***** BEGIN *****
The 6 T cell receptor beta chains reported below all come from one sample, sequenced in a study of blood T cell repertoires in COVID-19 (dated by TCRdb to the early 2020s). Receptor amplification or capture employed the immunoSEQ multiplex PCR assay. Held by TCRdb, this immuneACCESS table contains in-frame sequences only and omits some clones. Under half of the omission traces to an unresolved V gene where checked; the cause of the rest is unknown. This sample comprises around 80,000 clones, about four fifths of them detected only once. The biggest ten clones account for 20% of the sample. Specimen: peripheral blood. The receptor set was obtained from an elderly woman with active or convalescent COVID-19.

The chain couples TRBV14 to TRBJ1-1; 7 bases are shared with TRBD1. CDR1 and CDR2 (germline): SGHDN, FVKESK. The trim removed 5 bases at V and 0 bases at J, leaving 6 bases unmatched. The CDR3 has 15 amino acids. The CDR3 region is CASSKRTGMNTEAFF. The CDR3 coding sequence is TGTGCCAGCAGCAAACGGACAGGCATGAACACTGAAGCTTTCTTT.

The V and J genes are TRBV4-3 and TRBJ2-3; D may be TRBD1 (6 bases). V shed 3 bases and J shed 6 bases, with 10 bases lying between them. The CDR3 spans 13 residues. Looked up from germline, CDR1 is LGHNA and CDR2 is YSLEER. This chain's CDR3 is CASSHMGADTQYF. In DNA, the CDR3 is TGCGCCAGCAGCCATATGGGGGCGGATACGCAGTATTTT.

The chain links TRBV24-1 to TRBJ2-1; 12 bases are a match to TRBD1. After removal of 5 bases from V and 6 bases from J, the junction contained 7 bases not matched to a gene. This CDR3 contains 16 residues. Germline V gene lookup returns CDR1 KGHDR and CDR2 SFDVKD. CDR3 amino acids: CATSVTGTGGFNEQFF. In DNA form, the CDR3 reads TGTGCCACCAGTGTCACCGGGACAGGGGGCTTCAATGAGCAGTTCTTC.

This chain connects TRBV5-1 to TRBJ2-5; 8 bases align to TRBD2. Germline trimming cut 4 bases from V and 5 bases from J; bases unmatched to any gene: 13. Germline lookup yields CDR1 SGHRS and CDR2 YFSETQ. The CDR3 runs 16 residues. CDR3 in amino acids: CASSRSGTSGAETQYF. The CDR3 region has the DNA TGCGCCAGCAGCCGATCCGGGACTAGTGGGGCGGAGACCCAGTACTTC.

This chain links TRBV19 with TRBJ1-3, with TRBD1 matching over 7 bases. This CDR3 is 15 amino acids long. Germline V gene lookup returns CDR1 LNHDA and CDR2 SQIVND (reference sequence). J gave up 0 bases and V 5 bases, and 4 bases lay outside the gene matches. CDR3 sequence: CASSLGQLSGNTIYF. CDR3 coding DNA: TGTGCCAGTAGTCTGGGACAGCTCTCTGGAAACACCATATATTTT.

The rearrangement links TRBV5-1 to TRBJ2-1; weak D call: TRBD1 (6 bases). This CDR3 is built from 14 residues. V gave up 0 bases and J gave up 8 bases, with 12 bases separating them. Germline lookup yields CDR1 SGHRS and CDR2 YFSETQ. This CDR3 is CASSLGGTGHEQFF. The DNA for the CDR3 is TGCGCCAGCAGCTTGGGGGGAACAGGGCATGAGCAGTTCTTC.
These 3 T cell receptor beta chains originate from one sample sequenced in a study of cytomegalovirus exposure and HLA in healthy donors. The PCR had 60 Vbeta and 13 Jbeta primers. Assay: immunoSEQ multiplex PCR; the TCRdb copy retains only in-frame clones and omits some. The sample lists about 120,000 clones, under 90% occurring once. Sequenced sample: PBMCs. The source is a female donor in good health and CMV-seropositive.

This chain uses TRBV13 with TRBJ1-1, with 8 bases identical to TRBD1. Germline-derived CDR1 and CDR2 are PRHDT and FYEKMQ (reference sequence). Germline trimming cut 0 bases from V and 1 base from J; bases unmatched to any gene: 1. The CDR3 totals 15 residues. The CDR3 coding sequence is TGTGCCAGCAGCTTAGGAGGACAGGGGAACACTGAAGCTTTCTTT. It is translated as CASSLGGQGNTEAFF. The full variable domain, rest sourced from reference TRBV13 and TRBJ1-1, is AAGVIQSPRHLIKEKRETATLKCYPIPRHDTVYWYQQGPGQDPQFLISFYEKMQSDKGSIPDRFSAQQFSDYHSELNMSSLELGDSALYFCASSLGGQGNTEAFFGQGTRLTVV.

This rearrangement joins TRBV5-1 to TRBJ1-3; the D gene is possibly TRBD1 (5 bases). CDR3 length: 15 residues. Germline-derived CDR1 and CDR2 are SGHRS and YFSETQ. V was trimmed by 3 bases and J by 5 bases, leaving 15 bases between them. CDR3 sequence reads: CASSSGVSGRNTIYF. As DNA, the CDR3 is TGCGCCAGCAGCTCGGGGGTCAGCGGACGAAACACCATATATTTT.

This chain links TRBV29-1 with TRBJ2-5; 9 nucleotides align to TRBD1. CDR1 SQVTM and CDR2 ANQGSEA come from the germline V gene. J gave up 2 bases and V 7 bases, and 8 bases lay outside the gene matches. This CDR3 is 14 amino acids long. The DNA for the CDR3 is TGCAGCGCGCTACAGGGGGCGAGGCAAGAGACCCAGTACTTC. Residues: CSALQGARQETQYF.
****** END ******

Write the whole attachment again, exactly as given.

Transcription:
The 6 T cell receptor beta chains reported below all come from one sample, sequenced in a study of blood T cell repertoires in COVID-19 (dated by TCRdb to the early 2020s). Receptor amplification or capture employed the immunoSEQ multiplex PCR assay. Held by TCRdb, this immuneACCESS table contains in-frame sequences only and omits some clones. Under half of the omission traces to an unresolved V gene where checked; the cause of the rest is unknown. This sample comprises around 80,000 clones, about four fifths of them detected only once. The biggest ten clones account for 20% of the sample. Specimen: peripheral blood. The receptor set was obtained from an elderly woman with active or convalescent COVID-19.

The chain couples TRBV14 to TRBJ1-1; 7 bases are shared with TRBD1. CDR1 and CDR2 (germline): SGHDN, FVKESK. The trim removed 5 bases at V and 0 bases at J, leaving 6 bases unmatched. The CDR3 has 15 amino acids. The CDR3 region is CASSKRTGMNTEAFF. The CDR3 coding sequence is TGTGCCAGCAGCAAACGGACAGGCATGAACACTGAAGCTTTCTTT.

The V and J genes are TRBV4-3 and TRBJ2-3; D may be TRBD1 (6 bases). V shed 3 bases and J shed 6 bases, with 10 bases lying between them. The CDR3 spans 13 residues. Looked up from germline, CDR1 is LGHNA and CDR2 is YSLEER. This chain's CDR3 is CASSHMGADTQYF. In DNA, the CDR3 is TGCGCCAGCAGCCATATGGGGGCGGATACGCAGTATTTT.

The chain links TRBV24-1 to TRBJ2-1; 12 bases are a match to TRBD1. After removal of 5 bases from V and 6 bases from J, the junction contained 7 bases not matched to a gene. This CDR3 contains 16 residues. Germline V gene lookup returns CDR1 KGHDR and CDR2 SFDVKD. CDR3 amino acids: CATSVTGTGGFNEQFF. In DNA form, the CDR3 reads TGTGCCACCAGTGTCACCGGGACAGGGGGCTTCAATGAGCAGTTCTTC.

This chain connects TRBV5-1 to TRBJ2-5; 8 bases align to TRBD2. Germline trimming cut 4 bases from V and 5 bases from J; bases unmatched to any gene: 13. Germline lookup yields CDR1 SGHRS and CDR2 YFSETQ. The CDR3 runs 16 residues. CDR3 in amino acids: CASSRSGTSGAETQYF. The CDR3 region has the DNA TGCGCCAGCAGCCGATCCGGGACTAGTGGGGCGGAGACCCAGTACTTC.

This chain links TRBV19 with TRBJ1-3, with TRBD1 matching over 7 bases. This CDR3 is 15 amino acids long. Germline V gene lookup returns CDR1 LNHDA and CDR2 SQIVND (reference sequence). J gave up 0 bases and V 5 bases, and 4 bases lay outside the gene matches. CDR3 sequence: CASSLGQLSGNTIYF. CDR3 coding DNA: TGTGCCAGTAGTCTGGGACAGCTCTCTGGAAACACCATATATTTT.

The rearrangement links TRBV5-1 to TRBJ2-1; weak D call: TRBD1 (6 bases). This CDR3 is built from 14 residues. V gave up 0 bases and J gave up 8 bases, with 12 bases separating them. Germline lookup yields CDR1 SGHRS and CDR2 YFSETQ. This CDR3 is CASSLGGTGHEQFF. The DNA for the CDR3 is TGCGCCAGCAGCTTGGGGGGAACAGGGCATGAGCAGTTCTTC.
These 3 T cell receptor beta chains originate from one sample sequenced in a study of cytomegalovirus exposure and HLA in healthy donors. The PCR had 60 Vbeta and 13 Jbeta primers. Assay: immunoSEQ multiplex PCR; the TCRdb copy retains only in-frame clones and omits some. The sample lists about 120,000 clones, under 90% occurring once. Sequenced sample: PBMCs. The source is a female donor in good health and CMV-seropositive.

This chain uses TRBV13 with TRBJ1-1, with 8 bases identical to TRBD1. Germline-derived CDR1 and CDR2 are PRHDT and FYEKMQ (reference sequence). Germline trimming cut 0 bases from V and 1 base from J; bases unmatched to any gene: 1. The CDR3 totals 15 residues. The CDR3 coding sequence is TGTGCCAGCAGCTTAGGAGGACAGGGGAACACTGAAGCTTTCTTT. It is translated as CASSLGGQGNTEAFF. The full variable domain, rest sourced from reference TRBV13 and TRBJ1-1, is AAGVIQSPRHLIKEKRETATLKCYPIPRHDTVYWYQQGPGQDPQFLISFYEKMQSDKGSIPDRFSAQQFSDYHSELNMSSLELGDSALYFCASSLGGQGNTEAFFGQGTRLTVV.

This rearrangement joins TRBV5-1 to TRBJ1-3; the D gene is possibly TRBD1 (5 bases). CDR3 length: 15 residues. Germline-derived CDR1 and CDR2 are SGHRS and YFSETQ. V was trimmed by 3 bases and J by 5 bases, leaving 15 bases between them. CDR3 sequence reads: CASSSGVSGRNTIYF. As DNA, the CDR3 is TGCGCCAGCAGCTCGGGGGTCAGCGGACGAAACACCATATATTTT.

This chain links TRBV29-1 with TRBJ2-5; 9 nucleotides align to TRBD1. CDR1 SQVTM and CDR2 ANQGSEA come from the germline V gene. J gave up 2 bases and V 7 bases, and 8 bases lay outside the gene matches. This CDR3 is 14 amino acids long. The DNA for the CDR3 is TGCAGCGCGCTACAGGGGGCGAGGCAAGAGACCCAGTACTTC. Residues: CSALQGARQETQYF.